When distilleries take the time and make the effort to support a really top notch tour program, not only does the awareness of the brand grow, but life long customers are made. Again, there’s our hormone friend oxytocin and the bonding effect: Your guest takes a great tour, given by a genuinely passionate guide, and they want to buy your product, be a part of your community, and spread the word about it. Conversely, If people comment that your tour guide seemed bored or mechanical, (and I see this way too much), that’s a management issue. You’ve gotta have the right people at the “front of house” and pay them a decent living wage, for starters. And when I say the right people, I don’t necessarily mean someone with a chemical engineering background (although for the distilling team this is great!) or a list of whiskey certifications. Trust me when I tell you, these things don’t always translate to good storytelling. I once watched someone with both the above qualifications give a tour and people’s eyes were rolling back in their heads, as a super technical description of distilling was given. It wasn’t relevant to any of them, and they were just hearing facts spewed out.
I’m not saying don’t be technically savvy or informative, I’m saying break it down so everyone has something they can relate to about the process. People love to hear that the term “spirit” is really a way of describing the essence of the alcohol vapor as it condenses into liquid form. Why? Because everyone can relate to that. Getting to the essence, the spirit, or the heart of something is paramount for everyone. That’s what a distiller does, after all. And setbacks? Obstacles? Failures? What craft distiller hasn’t experienced those things in the course of undertaking such a capital intensive, often backbreaking work load which in most cases takes years and years to pay off? Anyone relate to any of those things?…raise your hand! Who wouldn’t want to hear about how you may have gypsy (or contract) distilled until you had a space for your own barrels, or money to buy your own still. Why present your story otherwise? Who wouldn’t want to hear the story about how you moonshined it for a while before you got your license ( everyone loves a story which involves a bit of civil disobedience)! Sure, you should give the facts, and explain how it all works, but again, people don’t remember facts and dates as much as they will a relatable anecdote. I know I use that word a lot, but I’ve seen too many tours no one can relate to because it had no bearing on the lives of their guests. Big Mistake.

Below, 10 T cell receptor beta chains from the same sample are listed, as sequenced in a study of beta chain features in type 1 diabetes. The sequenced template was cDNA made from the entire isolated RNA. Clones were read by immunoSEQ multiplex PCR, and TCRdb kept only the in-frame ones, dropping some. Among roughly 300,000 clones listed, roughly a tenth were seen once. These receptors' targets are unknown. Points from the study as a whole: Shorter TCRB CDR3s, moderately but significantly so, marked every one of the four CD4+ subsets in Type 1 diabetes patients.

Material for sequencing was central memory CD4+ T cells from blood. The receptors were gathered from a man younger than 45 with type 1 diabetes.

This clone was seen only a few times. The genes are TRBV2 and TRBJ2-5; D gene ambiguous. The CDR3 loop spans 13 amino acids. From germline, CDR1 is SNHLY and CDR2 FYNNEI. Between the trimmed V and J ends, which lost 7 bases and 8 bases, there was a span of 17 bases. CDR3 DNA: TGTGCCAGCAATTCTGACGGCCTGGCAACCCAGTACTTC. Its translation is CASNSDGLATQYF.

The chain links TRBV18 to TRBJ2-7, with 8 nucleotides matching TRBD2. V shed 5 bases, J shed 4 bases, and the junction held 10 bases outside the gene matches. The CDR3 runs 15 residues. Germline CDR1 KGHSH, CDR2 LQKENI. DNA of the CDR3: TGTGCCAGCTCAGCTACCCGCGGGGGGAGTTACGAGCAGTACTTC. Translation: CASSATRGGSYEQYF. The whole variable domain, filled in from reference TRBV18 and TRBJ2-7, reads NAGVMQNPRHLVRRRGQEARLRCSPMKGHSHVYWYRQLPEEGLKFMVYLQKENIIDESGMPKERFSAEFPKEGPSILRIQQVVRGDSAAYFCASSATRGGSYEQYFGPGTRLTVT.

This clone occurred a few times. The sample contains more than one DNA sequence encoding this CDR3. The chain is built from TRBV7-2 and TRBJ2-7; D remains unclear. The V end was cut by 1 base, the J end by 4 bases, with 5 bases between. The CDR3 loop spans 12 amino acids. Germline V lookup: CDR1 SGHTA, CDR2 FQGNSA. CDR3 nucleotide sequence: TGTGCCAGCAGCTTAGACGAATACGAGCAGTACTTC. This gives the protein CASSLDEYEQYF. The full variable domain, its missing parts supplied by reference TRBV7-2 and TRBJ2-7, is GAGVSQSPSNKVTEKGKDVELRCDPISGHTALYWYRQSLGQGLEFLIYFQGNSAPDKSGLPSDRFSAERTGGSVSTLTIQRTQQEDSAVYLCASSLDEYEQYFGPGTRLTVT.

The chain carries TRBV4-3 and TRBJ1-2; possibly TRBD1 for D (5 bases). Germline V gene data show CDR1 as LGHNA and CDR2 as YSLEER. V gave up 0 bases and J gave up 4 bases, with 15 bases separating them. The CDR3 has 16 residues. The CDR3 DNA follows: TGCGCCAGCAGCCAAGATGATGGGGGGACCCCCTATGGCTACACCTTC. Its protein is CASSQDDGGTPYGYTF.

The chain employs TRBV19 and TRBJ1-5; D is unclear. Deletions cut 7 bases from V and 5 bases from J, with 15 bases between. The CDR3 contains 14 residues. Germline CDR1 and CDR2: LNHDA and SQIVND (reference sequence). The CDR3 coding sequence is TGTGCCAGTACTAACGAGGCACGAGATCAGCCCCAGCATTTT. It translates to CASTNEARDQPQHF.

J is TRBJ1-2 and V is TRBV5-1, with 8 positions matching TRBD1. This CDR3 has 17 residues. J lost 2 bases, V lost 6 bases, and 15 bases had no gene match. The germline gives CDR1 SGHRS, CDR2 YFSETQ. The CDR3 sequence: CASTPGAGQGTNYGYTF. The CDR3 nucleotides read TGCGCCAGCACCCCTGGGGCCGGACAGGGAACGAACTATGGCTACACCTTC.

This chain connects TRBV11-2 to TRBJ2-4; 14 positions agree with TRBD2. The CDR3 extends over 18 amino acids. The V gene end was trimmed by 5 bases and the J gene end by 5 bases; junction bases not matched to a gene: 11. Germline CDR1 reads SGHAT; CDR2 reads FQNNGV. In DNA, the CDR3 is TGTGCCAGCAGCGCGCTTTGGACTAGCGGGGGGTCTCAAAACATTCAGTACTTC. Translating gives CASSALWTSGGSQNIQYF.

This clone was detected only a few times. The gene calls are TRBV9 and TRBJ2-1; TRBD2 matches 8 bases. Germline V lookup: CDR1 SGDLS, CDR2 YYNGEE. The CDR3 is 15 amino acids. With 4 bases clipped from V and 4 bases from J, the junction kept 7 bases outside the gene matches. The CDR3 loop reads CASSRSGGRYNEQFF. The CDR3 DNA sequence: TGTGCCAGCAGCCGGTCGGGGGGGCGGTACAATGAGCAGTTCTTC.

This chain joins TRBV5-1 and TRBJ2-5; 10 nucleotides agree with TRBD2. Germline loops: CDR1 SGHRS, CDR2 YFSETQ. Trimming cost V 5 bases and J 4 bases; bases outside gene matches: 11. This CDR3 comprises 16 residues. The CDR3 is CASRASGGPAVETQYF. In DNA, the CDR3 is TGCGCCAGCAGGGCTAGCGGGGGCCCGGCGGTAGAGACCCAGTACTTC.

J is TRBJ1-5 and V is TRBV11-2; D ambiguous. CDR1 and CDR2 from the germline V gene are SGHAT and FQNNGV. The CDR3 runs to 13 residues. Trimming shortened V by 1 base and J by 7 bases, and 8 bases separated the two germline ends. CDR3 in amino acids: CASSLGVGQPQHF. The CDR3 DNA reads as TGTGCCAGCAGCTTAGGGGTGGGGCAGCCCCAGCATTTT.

Since I consider a great distillery tour an art form, I’d be remiss not to mention the great Freeman Tilden, (1883-1980) “The Father” of interpretation, whose book, “Interpreting Our Heritage” is a must read for anyone interested in building a knockout tour program. His principles, the fourth of which is “The chief aim of interpretation is not instruction, but provocation” were, and still are, pretty radical. He clearly explains how “Interpretation is the revelation of a larger truth behind a statement of fact”, and the big one:
“Through Interpretation, understanding; Through Understanding, Appreciation; Through Appreciation, Protection”
Put that in your hopper and let it swirl around a bit. He’s referring to heritage sites here, but his philosophy could easily apply to your brand. If people feel a sense of protection towards your brand, you’ve got them, for life.
One facet of my business is creating and developing tour programs for distilleries which are historical, fun, thought provoking, interactive, and engaging. Why would you settle for anything less when distillery tours matter so much?
Written by Lia Niskanen, Founder / barrelstrengthtalent.com